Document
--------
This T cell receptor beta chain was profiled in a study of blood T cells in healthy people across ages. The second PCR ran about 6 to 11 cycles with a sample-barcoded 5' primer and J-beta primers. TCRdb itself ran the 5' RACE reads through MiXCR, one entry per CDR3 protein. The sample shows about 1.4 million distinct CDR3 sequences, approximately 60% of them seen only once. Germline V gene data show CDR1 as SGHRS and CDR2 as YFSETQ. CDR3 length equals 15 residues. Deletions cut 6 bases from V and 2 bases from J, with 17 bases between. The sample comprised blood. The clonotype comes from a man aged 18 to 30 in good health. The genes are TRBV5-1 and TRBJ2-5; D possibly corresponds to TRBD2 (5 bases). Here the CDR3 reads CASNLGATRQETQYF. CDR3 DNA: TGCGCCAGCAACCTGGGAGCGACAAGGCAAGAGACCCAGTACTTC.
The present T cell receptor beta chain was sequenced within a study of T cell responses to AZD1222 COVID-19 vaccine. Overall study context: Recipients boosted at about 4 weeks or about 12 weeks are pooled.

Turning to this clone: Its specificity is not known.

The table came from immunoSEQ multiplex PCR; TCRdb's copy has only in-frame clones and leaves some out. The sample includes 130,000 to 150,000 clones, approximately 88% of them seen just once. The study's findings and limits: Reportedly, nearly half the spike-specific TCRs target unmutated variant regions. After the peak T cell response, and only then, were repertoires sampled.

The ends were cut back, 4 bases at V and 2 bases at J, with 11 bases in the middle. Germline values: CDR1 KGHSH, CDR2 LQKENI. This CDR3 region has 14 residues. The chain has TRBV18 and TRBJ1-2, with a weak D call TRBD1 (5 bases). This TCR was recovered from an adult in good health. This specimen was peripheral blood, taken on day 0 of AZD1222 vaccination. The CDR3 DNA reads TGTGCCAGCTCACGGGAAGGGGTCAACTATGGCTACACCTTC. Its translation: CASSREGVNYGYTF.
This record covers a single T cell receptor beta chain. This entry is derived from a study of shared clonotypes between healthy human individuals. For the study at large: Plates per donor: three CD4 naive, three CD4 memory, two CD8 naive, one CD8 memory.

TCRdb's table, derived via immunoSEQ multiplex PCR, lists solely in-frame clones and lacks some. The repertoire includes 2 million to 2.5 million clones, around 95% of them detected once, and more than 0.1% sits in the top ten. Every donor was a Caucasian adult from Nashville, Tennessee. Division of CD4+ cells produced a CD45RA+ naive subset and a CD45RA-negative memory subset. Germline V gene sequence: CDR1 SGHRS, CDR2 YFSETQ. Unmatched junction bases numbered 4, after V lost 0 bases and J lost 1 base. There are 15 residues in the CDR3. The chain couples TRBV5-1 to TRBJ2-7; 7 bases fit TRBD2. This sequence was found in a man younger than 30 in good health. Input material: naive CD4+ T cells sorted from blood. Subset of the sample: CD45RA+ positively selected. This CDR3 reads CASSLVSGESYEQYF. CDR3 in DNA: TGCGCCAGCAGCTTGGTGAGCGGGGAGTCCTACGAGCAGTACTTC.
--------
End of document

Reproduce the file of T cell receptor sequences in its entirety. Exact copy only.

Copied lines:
This T cell receptor beta chain was profiled in a study of blood T cells in healthy people across ages. The second PCR ran about 6 to 11 cycles with a sample-barcoded 5' primer and J-beta primers. TCRdb itself ran the 5' RACE reads through MiXCR, one entry per CDR3 protein. The sample shows about 1.4 million distinct CDR3 sequences, approximately 60% of them seen only once. Germline V gene data show CDR1 as SGHRS and CDR2 as YFSETQ. CDR3 length equals 15 residues. Deletions cut 6 bases from V and 2 bases from J, with 17 bases between. The sample comprised blood. The clonotype comes from a man aged 18 to 30 in good health. The genes are TRBV5-1 and TRBJ2-5; D possibly corresponds to TRBD2 (5 bases). Here the CDR3 reads CASNLGATRQETQYF. CDR3 DNA: TGCGCCAGCAACCTGGGAGCGACAAGGCAAGAGACCCAGTACTTC.
The present T cell receptor beta chain was sequenced within a study of T cell responses to AZD1222 COVID-19 vaccine. Overall study context: Recipients boosted at about 4 weeks or about 12 weeks are pooled.

Turning to this clone: Its specificity is not known.

The table came from immunoSEQ multiplex PCR; TCRdb's copy has only in-frame clones and leaves some out. The sample includes 130,000 to 150,000 clones, approximately 88% of them seen just once. The study's findings and limits: Reportedly, nearly half the spike-specific TCRs target unmutated variant regions. After the peak T cell response, and only then, were repertoires sampled.

The ends were cut back, 4 bases at V and 2 bases at J, with 11 bases in the middle. Germline values: CDR1 KGHSH, CDR2 LQKENI. This CDR3 region has 14 residues. The chain has TRBV18 and TRBJ1-2, with a weak D call TRBD1 (5 bases). This TCR was recovered from an adult in good health. This specimen was peripheral blood, taken on day 0 of AZD1222 vaccination. The CDR3 DNA reads TGTGCCAGCTCACGGGAAGGGGTCAACTATGGCTACACCTTC. Its translation: CASSREGVNYGYTF.
This record covers a single T cell receptor beta chain. This entry is derived from a study of shared clonotypes between healthy human individuals. For the study at large: Plates per donor: three CD4 naive, three CD4 memory, two CD8 naive, one CD8 memory.

TCRdb's table, derived via immunoSEQ multiplex PCR, lists solely in-frame clones and lacks some. The repertoire includes 2 million to 2.5 million clones, around 95% of them detected once, and more than 0.1% sits in the top ten. Every donor was a Caucasian adult from Nashville, Tennessee. Division of CD4+ cells produced a CD45RA+ naive subset and a CD45RA-negative memory subset. Germline V gene sequence: CDR1 SGHRS, CDR2 YFSETQ. Unmatched junction bases numbered 4, after V lost 0 bases and J lost 1 base. There are 15 residues in the CDR3. The chain couples TRBV5-1 to TRBJ2-7; 7 bases fit TRBD2. This sequence was found in a man younger than 30 in good health. Input material: naive CD4+ T cells sorted from blood. Subset of the sample: CD45RA+ positively selected. This CDR3 reads CASSLVSGESYEQYF. CDR3 in DNA: TGCGCCAGCAGCTTGGTGAGCGGGGAGTCCTACGAGCAGTACTTC.